/ 27 May 2011

Making Setas his business

Making Setas His Business

The debate on Minister of Higher Education and Training Blade Nzimande’s actions against the Services Seta has diverted attention from a more important strategic issue, namely that his actions reflect a fundamental shift in the government’s approach to the skills development system.

Employers in the private sector should be concerned that the changes the government is introducing are likely to have a negative impact on training in the workplace. This is because the government’s shift in focus from sector skills needs to national priorities will not motivate the private sector to implement Seta-supported training programmes.

The steps taken against the Services Seta are not isolated, ad-hoc actions but reflect a change of direction in the broader skills development landscape which will significantly affect the training that was supported by the skills levy. Despite problems, the current levy system does serve as an important incentive to employers to train both their staff and unemployed people, especially those from previously disadvantaged communities.

Setas were initially established primarily to address the skills needs of specific sectors to improve productivity and to promote economic growth and competitiveness. The motivation was that this would have a knock-on effect in increasing employment and reducing poverty and inequality.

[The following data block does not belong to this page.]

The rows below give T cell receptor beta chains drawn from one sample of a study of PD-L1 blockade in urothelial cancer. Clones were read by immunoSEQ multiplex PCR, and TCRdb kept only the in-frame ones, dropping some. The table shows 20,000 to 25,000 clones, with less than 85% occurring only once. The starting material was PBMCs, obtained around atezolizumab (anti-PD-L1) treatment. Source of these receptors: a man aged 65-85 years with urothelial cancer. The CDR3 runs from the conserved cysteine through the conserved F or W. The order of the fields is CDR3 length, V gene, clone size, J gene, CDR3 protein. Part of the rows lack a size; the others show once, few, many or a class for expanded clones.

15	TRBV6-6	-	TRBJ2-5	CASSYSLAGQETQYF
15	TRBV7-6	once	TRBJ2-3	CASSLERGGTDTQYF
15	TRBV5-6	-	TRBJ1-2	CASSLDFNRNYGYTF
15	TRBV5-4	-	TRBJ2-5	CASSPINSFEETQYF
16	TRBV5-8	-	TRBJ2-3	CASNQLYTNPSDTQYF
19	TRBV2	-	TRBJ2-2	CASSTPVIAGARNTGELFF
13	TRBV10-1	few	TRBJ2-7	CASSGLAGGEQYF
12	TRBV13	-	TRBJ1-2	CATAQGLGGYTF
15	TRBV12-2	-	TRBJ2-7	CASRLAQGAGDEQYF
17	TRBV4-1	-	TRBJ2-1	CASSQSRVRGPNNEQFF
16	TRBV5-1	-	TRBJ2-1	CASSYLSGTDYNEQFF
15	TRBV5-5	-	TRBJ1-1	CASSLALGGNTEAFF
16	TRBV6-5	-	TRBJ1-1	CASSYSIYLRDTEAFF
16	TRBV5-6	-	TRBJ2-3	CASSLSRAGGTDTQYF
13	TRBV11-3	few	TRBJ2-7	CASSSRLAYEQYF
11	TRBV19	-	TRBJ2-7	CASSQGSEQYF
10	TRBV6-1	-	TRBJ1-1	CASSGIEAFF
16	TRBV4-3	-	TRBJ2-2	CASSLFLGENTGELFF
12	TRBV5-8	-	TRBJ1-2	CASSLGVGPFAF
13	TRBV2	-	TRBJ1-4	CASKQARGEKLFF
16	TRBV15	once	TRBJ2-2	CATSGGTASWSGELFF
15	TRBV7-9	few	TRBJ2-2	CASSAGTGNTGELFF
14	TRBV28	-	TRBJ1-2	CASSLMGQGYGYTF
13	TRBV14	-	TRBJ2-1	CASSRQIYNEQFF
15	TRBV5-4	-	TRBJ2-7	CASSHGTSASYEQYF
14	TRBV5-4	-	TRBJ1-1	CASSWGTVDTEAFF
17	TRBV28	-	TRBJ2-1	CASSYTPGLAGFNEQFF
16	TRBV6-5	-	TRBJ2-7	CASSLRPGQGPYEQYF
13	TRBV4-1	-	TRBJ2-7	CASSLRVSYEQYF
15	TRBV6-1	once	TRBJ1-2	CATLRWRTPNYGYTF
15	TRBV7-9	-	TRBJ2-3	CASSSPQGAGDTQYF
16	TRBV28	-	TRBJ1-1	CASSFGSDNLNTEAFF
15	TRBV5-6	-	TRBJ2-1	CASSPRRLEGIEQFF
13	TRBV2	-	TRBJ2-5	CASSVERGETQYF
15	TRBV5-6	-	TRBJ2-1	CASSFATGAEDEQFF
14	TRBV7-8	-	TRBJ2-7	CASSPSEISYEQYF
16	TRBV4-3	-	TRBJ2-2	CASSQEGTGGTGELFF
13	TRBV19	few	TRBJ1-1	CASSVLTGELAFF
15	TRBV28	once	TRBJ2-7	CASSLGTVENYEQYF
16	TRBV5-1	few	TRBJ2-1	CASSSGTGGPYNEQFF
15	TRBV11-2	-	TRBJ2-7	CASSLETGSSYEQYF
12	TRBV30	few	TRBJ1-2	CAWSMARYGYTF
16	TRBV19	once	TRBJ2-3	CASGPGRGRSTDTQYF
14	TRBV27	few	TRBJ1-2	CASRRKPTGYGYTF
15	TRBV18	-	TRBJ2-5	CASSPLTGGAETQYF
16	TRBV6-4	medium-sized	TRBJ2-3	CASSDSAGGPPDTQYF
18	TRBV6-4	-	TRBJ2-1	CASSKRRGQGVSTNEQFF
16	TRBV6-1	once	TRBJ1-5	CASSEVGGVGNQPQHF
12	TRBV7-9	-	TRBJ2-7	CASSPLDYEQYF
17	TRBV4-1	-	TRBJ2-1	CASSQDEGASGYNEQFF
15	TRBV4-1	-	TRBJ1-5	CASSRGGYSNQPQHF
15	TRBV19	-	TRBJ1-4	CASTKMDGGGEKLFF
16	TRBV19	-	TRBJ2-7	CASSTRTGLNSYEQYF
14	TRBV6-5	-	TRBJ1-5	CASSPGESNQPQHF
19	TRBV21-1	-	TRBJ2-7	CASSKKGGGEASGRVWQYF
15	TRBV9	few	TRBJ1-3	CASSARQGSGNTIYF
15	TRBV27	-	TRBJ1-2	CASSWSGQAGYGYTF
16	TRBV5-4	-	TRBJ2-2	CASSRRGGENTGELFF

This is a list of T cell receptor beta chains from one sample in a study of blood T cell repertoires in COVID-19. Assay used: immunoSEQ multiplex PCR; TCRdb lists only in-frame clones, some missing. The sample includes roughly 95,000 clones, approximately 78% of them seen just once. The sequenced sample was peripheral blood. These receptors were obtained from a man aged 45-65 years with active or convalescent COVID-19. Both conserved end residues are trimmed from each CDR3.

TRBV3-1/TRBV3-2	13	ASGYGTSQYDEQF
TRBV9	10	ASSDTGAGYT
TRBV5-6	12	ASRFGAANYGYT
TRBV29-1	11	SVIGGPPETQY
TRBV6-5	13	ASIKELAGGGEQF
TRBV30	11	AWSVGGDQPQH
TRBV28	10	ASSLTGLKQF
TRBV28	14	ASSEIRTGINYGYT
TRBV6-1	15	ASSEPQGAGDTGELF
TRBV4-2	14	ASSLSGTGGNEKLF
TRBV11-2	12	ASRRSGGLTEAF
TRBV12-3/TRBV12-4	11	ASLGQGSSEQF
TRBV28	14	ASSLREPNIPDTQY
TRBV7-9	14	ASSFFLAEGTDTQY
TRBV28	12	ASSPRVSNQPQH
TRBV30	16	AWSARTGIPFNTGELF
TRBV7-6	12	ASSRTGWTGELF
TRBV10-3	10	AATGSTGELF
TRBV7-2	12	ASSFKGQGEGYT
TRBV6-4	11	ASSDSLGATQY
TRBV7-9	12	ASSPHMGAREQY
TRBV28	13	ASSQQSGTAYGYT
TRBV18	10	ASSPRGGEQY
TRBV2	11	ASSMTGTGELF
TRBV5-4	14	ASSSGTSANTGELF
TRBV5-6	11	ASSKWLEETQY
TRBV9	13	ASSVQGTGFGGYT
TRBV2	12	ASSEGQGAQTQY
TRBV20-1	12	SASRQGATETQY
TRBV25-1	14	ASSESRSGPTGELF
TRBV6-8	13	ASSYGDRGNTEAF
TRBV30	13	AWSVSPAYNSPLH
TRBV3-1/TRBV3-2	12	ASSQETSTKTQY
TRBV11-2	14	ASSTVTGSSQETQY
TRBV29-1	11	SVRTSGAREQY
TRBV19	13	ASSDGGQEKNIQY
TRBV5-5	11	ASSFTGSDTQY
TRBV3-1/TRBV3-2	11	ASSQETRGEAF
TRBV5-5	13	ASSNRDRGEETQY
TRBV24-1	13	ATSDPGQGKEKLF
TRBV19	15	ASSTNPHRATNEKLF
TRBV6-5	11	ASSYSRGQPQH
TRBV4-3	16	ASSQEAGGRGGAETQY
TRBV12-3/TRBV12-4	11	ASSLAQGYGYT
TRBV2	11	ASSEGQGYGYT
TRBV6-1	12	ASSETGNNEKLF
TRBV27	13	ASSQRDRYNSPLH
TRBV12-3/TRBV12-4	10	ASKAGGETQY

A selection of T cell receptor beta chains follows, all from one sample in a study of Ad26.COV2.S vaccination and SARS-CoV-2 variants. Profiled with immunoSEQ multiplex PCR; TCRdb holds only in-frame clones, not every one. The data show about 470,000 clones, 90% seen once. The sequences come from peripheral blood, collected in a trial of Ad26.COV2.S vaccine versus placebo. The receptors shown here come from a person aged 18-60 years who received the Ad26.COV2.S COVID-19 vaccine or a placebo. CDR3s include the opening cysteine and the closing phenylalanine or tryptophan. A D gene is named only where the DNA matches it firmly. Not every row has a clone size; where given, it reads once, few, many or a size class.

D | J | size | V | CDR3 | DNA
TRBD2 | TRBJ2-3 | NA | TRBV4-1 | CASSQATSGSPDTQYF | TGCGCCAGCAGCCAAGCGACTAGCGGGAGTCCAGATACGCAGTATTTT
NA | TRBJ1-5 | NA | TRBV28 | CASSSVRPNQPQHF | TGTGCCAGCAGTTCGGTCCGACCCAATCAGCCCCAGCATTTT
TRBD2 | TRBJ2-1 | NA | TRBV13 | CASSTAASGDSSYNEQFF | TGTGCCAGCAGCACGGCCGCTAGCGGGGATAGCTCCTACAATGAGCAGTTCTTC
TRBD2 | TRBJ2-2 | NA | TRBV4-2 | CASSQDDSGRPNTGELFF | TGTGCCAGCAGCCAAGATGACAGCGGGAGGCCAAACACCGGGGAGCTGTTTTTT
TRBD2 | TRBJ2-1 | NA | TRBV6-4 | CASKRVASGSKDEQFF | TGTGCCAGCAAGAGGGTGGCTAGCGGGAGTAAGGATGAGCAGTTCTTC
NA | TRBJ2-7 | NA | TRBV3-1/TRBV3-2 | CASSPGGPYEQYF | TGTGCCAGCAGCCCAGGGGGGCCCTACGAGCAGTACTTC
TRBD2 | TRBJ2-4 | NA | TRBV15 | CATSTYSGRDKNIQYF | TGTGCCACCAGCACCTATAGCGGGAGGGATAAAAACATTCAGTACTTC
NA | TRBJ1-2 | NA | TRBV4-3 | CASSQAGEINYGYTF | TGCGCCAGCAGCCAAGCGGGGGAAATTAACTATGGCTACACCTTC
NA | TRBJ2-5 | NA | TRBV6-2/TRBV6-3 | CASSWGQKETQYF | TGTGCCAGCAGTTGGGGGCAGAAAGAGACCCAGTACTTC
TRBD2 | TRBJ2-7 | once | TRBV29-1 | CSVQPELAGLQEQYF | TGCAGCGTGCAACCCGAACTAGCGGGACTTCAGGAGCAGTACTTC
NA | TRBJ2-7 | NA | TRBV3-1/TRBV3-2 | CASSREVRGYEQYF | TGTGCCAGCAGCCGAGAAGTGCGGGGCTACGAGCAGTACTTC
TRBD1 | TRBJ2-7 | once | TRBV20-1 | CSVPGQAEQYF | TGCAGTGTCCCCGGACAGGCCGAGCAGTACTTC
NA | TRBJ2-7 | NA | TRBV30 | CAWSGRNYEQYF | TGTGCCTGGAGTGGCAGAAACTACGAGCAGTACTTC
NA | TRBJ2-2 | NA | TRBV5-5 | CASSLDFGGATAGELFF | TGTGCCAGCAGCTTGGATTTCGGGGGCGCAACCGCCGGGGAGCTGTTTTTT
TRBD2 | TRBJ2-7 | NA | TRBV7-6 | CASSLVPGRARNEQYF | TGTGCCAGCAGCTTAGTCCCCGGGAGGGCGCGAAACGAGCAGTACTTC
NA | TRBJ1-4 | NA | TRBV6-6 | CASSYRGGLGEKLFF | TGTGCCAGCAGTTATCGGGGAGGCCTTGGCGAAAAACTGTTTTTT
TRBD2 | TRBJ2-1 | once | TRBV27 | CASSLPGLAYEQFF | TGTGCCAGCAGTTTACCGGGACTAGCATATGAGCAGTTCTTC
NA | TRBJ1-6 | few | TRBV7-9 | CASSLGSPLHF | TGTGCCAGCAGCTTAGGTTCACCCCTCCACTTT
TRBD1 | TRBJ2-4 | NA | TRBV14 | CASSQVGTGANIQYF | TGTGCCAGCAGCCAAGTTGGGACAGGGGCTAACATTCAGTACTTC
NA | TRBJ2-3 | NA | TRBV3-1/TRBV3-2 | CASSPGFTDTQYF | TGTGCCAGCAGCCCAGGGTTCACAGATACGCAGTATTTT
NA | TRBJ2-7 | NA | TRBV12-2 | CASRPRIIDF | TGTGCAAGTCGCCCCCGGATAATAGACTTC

The rationale for the new National Skills Development Strategy (NSDS III) and statements from the minister clearly reflect the shift towards using the skills development system to achieve government objectives rather than sector and industry objectives.

It is understandable that the government wants to use the skills development system and the levy funds to address its developmental and transformation objectives. However, the training priorities of businesses are not the same as those of the government, although they do have a common interest in improving skills levels.

A great deal of training happens on the factory floor to improve the skills of both existing staff and new entrants into the job market. Employer involvement in training at workplace level is essential because this is where job-specific skills are best developed. So it is in the interest of the broader economy to have incentives for employers to support skills development.

But, because Seta targets and projects will now be driven by government priorities, it will be increasingly difficult for Setas to structure their programmes and grants to encourage employer support. The concern is that the shift in the government’s approach will reduce the interest of the private sector in Seta-driven skills development initiatives – even among those employers who have supported such programmes.

It is unrealistic to expect private sector employers to focus their training budgets on government priorities. The Setas will have to introduce meaningful incentives to employers to gain their support for NSDS III priorities. Without incentives that make sense from a business perspective, employers will not see much benefit in implementing Seta-supported programmes that are focused on government priorities. Partnerships with business will be essential.